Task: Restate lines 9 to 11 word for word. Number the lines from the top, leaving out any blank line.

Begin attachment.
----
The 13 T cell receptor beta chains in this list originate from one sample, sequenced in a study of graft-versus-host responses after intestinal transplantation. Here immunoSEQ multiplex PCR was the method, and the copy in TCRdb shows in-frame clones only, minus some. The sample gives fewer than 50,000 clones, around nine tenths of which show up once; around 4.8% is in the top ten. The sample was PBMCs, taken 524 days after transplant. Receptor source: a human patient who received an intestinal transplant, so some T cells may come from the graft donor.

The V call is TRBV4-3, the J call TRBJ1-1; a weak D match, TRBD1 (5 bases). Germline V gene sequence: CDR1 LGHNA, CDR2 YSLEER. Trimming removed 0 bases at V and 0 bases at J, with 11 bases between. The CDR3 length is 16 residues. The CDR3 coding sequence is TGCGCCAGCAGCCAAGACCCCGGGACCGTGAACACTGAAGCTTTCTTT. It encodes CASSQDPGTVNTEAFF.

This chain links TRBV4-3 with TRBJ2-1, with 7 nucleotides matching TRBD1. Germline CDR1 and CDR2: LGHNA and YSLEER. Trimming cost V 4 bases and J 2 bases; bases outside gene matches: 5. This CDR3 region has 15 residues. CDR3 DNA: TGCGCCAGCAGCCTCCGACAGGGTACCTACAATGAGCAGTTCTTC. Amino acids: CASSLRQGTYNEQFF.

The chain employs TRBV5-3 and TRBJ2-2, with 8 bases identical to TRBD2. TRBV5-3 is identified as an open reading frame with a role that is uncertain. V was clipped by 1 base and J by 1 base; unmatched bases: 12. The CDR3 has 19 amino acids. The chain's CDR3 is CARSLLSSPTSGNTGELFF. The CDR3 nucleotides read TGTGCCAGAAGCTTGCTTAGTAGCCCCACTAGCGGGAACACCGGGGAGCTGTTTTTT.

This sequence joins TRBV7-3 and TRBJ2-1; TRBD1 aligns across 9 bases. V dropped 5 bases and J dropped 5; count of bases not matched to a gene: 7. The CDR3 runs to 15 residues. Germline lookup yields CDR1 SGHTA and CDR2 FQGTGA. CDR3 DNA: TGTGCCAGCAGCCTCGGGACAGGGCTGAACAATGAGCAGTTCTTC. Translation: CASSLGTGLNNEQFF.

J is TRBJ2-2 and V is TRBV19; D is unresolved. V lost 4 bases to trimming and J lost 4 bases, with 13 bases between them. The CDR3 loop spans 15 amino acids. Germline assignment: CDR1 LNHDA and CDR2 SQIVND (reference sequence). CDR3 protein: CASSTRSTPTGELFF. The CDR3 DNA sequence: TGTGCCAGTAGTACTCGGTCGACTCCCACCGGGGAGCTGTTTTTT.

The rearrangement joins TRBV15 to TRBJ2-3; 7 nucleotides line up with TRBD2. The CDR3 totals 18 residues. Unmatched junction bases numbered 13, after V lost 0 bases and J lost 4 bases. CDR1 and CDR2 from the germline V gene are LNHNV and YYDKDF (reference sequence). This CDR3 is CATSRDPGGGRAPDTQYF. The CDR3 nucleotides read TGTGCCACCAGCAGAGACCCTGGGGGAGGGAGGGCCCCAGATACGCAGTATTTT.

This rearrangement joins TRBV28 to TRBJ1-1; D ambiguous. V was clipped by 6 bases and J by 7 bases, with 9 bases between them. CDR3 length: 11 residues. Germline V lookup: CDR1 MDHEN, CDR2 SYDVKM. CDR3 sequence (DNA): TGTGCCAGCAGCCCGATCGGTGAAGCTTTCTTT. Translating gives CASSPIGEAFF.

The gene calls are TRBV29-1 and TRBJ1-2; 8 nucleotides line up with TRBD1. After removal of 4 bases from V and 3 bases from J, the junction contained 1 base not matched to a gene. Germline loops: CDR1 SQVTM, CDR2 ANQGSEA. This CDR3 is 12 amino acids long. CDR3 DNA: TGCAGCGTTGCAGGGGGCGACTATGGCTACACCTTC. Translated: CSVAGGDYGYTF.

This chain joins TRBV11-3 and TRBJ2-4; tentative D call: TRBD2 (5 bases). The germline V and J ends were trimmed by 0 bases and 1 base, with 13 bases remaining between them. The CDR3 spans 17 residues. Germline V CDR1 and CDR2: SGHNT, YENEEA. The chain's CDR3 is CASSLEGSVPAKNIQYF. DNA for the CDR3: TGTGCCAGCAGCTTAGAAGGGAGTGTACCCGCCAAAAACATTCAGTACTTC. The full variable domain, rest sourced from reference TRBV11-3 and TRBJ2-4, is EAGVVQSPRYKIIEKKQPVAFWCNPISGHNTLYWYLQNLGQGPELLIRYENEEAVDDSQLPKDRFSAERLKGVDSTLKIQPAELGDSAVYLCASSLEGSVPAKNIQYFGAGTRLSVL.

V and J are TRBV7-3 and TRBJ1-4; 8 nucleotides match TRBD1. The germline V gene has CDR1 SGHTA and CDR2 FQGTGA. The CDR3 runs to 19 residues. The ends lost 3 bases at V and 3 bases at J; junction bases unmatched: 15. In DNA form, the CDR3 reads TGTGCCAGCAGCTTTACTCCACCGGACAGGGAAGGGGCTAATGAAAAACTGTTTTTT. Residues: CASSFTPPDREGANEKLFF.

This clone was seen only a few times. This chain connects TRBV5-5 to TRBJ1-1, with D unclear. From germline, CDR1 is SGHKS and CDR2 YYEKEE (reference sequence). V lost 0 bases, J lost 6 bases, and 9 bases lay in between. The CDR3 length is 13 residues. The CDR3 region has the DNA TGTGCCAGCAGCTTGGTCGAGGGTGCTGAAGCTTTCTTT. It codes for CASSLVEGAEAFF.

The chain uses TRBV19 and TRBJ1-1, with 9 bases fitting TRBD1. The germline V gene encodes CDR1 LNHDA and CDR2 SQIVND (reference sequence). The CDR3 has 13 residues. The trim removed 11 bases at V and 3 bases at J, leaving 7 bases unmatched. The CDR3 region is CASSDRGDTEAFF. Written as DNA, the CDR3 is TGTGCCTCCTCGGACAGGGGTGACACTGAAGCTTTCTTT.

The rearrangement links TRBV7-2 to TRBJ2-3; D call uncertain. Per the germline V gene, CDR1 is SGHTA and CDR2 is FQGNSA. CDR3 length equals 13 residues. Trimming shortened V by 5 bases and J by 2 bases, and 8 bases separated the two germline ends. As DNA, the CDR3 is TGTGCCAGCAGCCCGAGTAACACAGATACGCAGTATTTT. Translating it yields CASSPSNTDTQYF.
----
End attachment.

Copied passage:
The gene calls are TRBV29-1 and TRBJ1-2; 8 nucleotides line up with TRBD1. After removal of 4 bases from V and 3 bases from J, the junction contained 1 base not matched to a gene. Germline loops: CDR1 SQVTM, CDR2 ANQGSEA. This CDR3 is 12 amino acids long. CDR3 DNA: TGCAGCGTTGCAGGGGGCGACTATGGCTACACCTTC. Translated: CSVAGGDYGYTF.

This chain joins TRBV11-3 and TRBJ2-4; tentative D call: TRBD2 (5 bases). The germline V and J ends were trimmed by 0 bases and 1 base, with 13 bases remaining between them. The CDR3 spans 17 residues. Germline V CDR1 and CDR2: SGHNT, YENEEA. The chain's CDR3 is CASSLEGSVPAKNIQYF. DNA for the CDR3: TGTGCCAGCAGCTTAGAAGGGAGTGTACCCGCCAAAAACATTCAGTACTTC. The full variable domain, rest sourced from reference TRBV11-3 and TRBJ2-4, is EAGVVQSPRYKIIEKKQPVAFWCNPISGHNTLYWYLQNLGQGPELLIRYENEEAVDDSQLPKDRFSAERLKGVDSTLKIQPAELGDSAVYLCASSLEGSVPAKNIQYFGAGTRLSVL.

V and J are TRBV7-3 and TRBJ1-4; 8 nucleotides match TRBD1. The germline V gene has CDR1 SGHTA and CDR2 FQGTGA. The CDR3 runs to 19 residues. The ends lost 3 bases at V and 3 bases at J; junction bases unmatched: 15. In DNA form, the CDR3 reads TGTGCCAGCAGCTTTACTCCACCGGACAGGGAAGGGGCTAATGAAAAACTGTTTTTT. Residues: CASSFTPPDREGANEKLFF.